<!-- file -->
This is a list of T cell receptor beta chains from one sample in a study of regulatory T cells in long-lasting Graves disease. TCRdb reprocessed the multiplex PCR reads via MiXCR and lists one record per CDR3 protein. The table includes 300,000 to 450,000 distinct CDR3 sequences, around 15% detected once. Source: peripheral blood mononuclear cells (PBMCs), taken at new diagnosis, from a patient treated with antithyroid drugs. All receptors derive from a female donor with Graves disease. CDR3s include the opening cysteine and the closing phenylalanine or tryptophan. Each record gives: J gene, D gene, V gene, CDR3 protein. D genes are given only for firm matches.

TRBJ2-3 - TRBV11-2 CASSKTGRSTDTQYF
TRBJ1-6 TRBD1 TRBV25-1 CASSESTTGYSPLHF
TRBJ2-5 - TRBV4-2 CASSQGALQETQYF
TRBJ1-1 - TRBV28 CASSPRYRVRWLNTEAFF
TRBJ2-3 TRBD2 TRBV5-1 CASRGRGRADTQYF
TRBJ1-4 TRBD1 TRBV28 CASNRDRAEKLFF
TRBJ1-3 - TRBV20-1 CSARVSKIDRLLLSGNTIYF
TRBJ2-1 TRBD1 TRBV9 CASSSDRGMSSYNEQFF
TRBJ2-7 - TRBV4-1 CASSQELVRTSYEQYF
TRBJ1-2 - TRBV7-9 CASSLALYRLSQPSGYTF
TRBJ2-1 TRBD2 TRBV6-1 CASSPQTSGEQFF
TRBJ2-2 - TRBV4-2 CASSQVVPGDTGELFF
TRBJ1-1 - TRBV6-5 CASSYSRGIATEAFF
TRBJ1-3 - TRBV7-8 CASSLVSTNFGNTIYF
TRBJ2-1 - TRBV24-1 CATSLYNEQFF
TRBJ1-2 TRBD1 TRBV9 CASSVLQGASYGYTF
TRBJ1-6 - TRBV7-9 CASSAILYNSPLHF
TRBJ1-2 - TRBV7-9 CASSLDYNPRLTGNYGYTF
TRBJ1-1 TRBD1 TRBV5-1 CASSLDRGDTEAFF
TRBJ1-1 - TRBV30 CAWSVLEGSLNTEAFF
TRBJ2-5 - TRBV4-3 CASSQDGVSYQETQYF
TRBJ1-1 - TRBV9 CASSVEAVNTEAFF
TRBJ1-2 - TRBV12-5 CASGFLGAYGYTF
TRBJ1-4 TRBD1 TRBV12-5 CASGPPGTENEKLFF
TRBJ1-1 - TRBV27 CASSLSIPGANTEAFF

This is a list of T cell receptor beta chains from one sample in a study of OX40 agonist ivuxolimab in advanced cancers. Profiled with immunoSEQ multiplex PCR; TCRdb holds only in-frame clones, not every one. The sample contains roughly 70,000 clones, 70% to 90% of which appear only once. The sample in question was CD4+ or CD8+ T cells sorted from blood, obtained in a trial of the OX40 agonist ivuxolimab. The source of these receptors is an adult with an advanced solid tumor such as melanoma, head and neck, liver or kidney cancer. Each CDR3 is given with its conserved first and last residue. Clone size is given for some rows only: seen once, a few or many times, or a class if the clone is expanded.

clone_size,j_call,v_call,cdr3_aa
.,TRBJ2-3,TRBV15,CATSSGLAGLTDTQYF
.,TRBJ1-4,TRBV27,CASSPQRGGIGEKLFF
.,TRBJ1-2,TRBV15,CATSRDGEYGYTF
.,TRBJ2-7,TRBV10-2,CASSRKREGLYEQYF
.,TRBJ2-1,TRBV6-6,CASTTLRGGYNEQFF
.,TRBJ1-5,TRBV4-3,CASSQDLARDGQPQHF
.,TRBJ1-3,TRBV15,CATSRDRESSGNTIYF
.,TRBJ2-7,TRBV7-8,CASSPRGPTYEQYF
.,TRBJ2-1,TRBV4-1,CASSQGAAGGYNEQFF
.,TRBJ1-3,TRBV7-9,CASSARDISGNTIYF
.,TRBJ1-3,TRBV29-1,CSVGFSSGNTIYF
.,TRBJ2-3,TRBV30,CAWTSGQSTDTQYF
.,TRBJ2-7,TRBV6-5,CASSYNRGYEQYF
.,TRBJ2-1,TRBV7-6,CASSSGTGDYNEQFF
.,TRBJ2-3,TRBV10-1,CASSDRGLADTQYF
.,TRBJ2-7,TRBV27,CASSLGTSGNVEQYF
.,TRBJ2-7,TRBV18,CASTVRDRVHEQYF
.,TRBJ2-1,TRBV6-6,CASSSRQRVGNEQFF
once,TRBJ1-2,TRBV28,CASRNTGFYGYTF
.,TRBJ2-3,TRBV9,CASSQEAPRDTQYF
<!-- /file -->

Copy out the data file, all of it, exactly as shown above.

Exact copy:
This is a list of T cell receptor beta chains from one sample in a study of regulatory T cells in long-lasting Graves disease. TCRdb reprocessed the multiplex PCR reads via MiXCR and lists one record per CDR3 protein. The table includes 300,000 to 450,000 distinct CDR3 sequences, around 15% detected once. Source: peripheral blood mononuclear cells (PBMCs), taken at new diagnosis, from a patient treated with antithyroid drugs. All receptors derive from a female donor with Graves disease. CDR3s include the opening cysteine and the closing phenylalanine or tryptophan. Each record gives: J gene, D gene, V gene, CDR3 protein. D genes are given only for firm matches.

TRBJ2-3 - TRBV11-2 CASSKTGRSTDTQYF
TRBJ1-6 TRBD1 TRBV25-1 CASSESTTGYSPLHF
TRBJ2-5 - TRBV4-2 CASSQGALQETQYF
TRBJ1-1 - TRBV28 CASSPRYRVRWLNTEAFF
TRBJ2-3 TRBD2 TRBV5-1 CASRGRGRADTQYF
TRBJ1-4 TRBD1 TRBV28 CASNRDRAEKLFF
TRBJ1-3 - TRBV20-1 CSARVSKIDRLLLSGNTIYF
TRBJ2-1 TRBD1 TRBV9 CASSSDRGMSSYNEQFF
TRBJ2-7 - TRBV4-1 CASSQELVRTSYEQYF
TRBJ1-2 - TRBV7-9 CASSLALYRLSQPSGYTF
TRBJ2-1 TRBD2 TRBV6-1 CASSPQTSGEQFF
TRBJ2-2 - TRBV4-2 CASSQVVPGDTGELFF
TRBJ1-1 - TRBV6-5 CASSYSRGIATEAFF
TRBJ1-3 - TRBV7-8 CASSLVSTNFGNTIYF
TRBJ2-1 - TRBV24-1 CATSLYNEQFF
TRBJ1-2 TRBD1 TRBV9 CASSVLQGASYGYTF
TRBJ1-6 - TRBV7-9 CASSAILYNSPLHF
TRBJ1-2 - TRBV7-9 CASSLDYNPRLTGNYGYTF
TRBJ1-1 TRBD1 TRBV5-1 CASSLDRGDTEAFF
TRBJ1-1 - TRBV30 CAWSVLEGSLNTEAFF
TRBJ2-5 - TRBV4-3 CASSQDGVSYQETQYF
TRBJ1-1 - TRBV9 CASSVEAVNTEAFF
TRBJ1-2 - TRBV12-5 CASGFLGAYGYTF
TRBJ1-4 TRBD1 TRBV12-5 CASGPPGTENEKLFF
TRBJ1-1 - TRBV27 CASSLSIPGANTEAFF

This is a list of T cell receptor beta chains from one sample in a study of OX40 agonist ivuxolimab in advanced cancers. Profiled with immunoSEQ multiplex PCR; TCRdb holds only in-frame clones, not every one. The sample contains roughly 70,000 clones, 70% to 90% of which appear only once. The sample in question was CD4+ or CD8+ T cells sorted from blood, obtained in a trial of the OX40 agonist ivuxolimab. The source of these receptors is an adult with an advanced solid tumor such as melanoma, head and neck, liver or kidney cancer. Each CDR3 is given with its conserved first and last residue. Clone size is given for some rows only: seen once, a few or many times, or a class if the clone is expanded.

clone_size,j_call,v_call,cdr3_aa
.,TRBJ2-3,TRBV15,CATSSGLAGLTDTQYF
.,TRBJ1-4,TRBV27,CASSPQRGGIGEKLFF
.,TRBJ1-2,TRBV15,CATSRDGEYGYTF
.,TRBJ2-7,TRBV10-2,CASSRKREGLYEQYF
.,TRBJ2-1,TRBV6-6,CASTTLRGGYNEQFF
.,TRBJ1-5,TRBV4-3,CASSQDLARDGQPQHF
.,TRBJ1-3,TRBV15,CATSRDRESSGNTIYF
.,TRBJ2-7,TRBV7-8,CASSPRGPTYEQYF
.,TRBJ2-1,TRBV4-1,CASSQGAAGGYNEQFF
.,TRBJ1-3,TRBV7-9,CASSARDISGNTIYF
.,TRBJ1-3,TRBV29-1,CSVGFSSGNTIYF
.,TRBJ2-3,TRBV30,CAWTSGQSTDTQYF
.,TRBJ2-7,TRBV6-5,CASSYNRGYEQYF
.,TRBJ2-1,TRBV7-6,CASSSGTGDYNEQFF
.,TRBJ2-3,TRBV10-1,CASSDRGLADTQYF
.,TRBJ2-7,TRBV27,CASSLGTSGNVEQYF
.,TRBJ2-7,TRBV18,CASTVRDRVHEQYF
.,TRBJ2-1,TRBV6-6,CASSSRQRVGNEQFF
once,TRBJ1-2,TRBV28,CASRNTGFYGYTF
.,TRBJ2-3,TRBV9,CASSQEAPRDTQYF